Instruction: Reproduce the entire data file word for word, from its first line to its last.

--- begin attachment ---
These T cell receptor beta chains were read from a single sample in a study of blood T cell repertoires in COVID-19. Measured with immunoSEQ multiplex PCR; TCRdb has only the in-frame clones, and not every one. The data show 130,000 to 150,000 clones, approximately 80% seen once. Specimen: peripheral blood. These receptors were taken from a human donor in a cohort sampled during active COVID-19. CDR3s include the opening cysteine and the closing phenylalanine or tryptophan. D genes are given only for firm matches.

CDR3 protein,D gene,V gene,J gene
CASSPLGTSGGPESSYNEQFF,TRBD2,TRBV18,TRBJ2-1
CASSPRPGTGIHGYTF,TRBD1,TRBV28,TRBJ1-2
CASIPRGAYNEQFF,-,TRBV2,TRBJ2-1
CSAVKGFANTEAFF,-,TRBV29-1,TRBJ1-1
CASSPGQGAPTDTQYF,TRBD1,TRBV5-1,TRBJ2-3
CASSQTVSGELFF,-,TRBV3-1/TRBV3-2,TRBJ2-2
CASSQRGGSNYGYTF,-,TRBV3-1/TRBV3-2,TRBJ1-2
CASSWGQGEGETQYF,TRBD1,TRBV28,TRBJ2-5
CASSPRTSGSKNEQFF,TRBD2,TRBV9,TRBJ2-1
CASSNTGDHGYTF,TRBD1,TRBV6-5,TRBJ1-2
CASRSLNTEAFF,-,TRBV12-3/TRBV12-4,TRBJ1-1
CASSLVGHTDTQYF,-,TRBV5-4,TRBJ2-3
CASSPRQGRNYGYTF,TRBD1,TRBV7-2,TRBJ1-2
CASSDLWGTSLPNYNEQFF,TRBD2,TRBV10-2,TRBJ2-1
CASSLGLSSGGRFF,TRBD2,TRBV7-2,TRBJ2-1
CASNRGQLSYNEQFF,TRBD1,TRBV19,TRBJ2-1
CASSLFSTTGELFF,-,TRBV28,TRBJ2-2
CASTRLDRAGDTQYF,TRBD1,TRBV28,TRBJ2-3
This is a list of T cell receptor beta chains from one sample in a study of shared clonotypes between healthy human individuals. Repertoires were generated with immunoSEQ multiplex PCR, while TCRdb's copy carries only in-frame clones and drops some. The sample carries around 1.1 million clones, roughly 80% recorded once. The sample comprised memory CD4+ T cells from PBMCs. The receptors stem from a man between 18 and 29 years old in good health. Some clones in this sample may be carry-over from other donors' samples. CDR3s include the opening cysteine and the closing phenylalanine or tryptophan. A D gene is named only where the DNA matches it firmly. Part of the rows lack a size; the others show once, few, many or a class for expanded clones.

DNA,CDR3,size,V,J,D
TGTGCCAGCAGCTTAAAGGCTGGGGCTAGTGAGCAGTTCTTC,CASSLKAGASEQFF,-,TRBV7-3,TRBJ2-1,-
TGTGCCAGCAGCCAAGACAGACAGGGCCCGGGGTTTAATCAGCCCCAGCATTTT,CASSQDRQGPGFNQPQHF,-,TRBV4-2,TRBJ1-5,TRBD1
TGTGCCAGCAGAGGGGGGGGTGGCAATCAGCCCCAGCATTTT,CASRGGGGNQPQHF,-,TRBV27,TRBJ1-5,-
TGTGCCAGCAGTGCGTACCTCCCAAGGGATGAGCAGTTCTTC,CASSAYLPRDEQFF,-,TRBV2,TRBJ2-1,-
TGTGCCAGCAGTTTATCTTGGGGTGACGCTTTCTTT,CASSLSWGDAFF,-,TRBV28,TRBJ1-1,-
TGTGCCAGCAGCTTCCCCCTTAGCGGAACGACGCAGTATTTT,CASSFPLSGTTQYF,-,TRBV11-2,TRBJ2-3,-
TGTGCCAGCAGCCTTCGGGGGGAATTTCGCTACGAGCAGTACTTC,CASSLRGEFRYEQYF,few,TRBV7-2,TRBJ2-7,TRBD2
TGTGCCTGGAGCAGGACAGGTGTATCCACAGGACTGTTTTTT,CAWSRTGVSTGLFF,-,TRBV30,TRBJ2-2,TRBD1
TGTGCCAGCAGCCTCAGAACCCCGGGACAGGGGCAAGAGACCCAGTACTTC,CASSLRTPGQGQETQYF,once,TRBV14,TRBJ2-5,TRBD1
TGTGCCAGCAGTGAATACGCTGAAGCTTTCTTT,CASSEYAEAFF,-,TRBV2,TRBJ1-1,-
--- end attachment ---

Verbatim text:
These T cell receptor beta chains were read from a single sample in a study of blood T cell repertoires in COVID-19. Measured with immunoSEQ multiplex PCR; TCRdb has only the in-frame clones, and not every one. The data show 130,000 to 150,000 clones, approximately 80% seen once. Specimen: peripheral blood. These receptors were taken from a human donor in a cohort sampled during active COVID-19. CDR3s include the opening cysteine and the closing phenylalanine or tryptophan. D genes are given only for firm matches.

CDR3 protein,D gene,V gene,J gene
CASSPLGTSGGPESSYNEQFF,TRBD2,TRBV18,TRBJ2-1
CASSPRPGTGIHGYTF,TRBD1,TRBV28,TRBJ1-2
CASIPRGAYNEQFF,-,TRBV2,TRBJ2-1
CSAVKGFANTEAFF,-,TRBV29-1,TRBJ1-1
CASSPGQGAPTDTQYF,TRBD1,TRBV5-1,TRBJ2-3
CASSQTVSGELFF,-,TRBV3-1/TRBV3-2,TRBJ2-2
CASSQRGGSNYGYTF,-,TRBV3-1/TRBV3-2,TRBJ1-2
CASSWGQGEGETQYF,TRBD1,TRBV28,TRBJ2-5
CASSPRTSGSKNEQFF,TRBD2,TRBV9,TRBJ2-1
CASSNTGDHGYTF,TRBD1,TRBV6-5,TRBJ1-2
CASRSLNTEAFF,-,TRBV12-3/TRBV12-4,TRBJ1-1
CASSLVGHTDTQYF,-,TRBV5-4,TRBJ2-3
CASSPRQGRNYGYTF,TRBD1,TRBV7-2,TRBJ1-2
CASSDLWGTSLPNYNEQFF,TRBD2,TRBV10-2,TRBJ2-1
CASSLGLSSGGRFF,TRBD2,TRBV7-2,TRBJ2-1
CASNRGQLSYNEQFF,TRBD1,TRBV19,TRBJ2-1
CASSLFSTTGELFF,-,TRBV28,TRBJ2-2
CASTRLDRAGDTQYF,TRBD1,TRBV28,TRBJ2-3
This is a list of T cell receptor beta chains from one sample in a study of shared clonotypes between healthy human individuals. Repertoires were generated with immunoSEQ multiplex PCR, while TCRdb's copy carries only in-frame clones and drops some. The sample carries around 1.1 million clones, roughly 80% recorded once. The sample comprised memory CD4+ T cells from PBMCs. The receptors stem from a man between 18 and 29 years old in good health. Some clones in this sample may be carry-over from other donors' samples. CDR3s include the opening cysteine and the closing phenylalanine or tryptophan. A D gene is named only where the DNA matches it firmly. Part of the rows lack a size; the others show once, few, many or a class for expanded clones.

DNA,CDR3,size,V,J,D
TGTGCCAGCAGCTTAAAGGCTGGGGCTAGTGAGCAGTTCTTC,CASSLKAGASEQFF,-,TRBV7-3,TRBJ2-1,-
TGTGCCAGCAGCCAAGACAGACAGGGCCCGGGGTTTAATCAGCCCCAGCATTTT,CASSQDRQGPGFNQPQHF,-,TRBV4-2,TRBJ1-5,TRBD1
TGTGCCAGCAGAGGGGGGGGTGGCAATCAGCCCCAGCATTTT,CASRGGGGNQPQHF,-,TRBV27,TRBJ1-5,-
TGTGCCAGCAGTGCGTACCTCCCAAGGGATGAGCAGTTCTTC,CASSAYLPRDEQFF,-,TRBV2,TRBJ2-1,-
TGTGCCAGCAGTTTATCTTGGGGTGACGCTTTCTTT,CASSLSWGDAFF,-,TRBV28,TRBJ1-1,-
TGTGCCAGCAGCTTCCCCCTTAGCGGAACGACGCAGTATTTT,CASSFPLSGTTQYF,-,TRBV11-2,TRBJ2-3,-
TGTGCCAGCAGCCTTCGGGGGGAATTTCGCTACGAGCAGTACTTC,CASSLRGEFRYEQYF,few,TRBV7-2,TRBJ2-7,TRBD2
TGTGCCTGGAGCAGGACAGGTGTATCCACAGGACTGTTTTTT,CAWSRTGVSTGLFF,-,TRBV30,TRBJ2-2,TRBD1
TGTGCCAGCAGCCTCAGAACCCCGGGACAGGGGCAAGAGACCCAGTACTTC,CASSLRTPGQGQETQYF,once,TRBV14,TRBJ2-5,TRBD1
TGTGCCAGCAGTGAATACGCTGAAGCTTTCTTT,CASSEYAEAFF,-,TRBV2,TRBJ1-1,-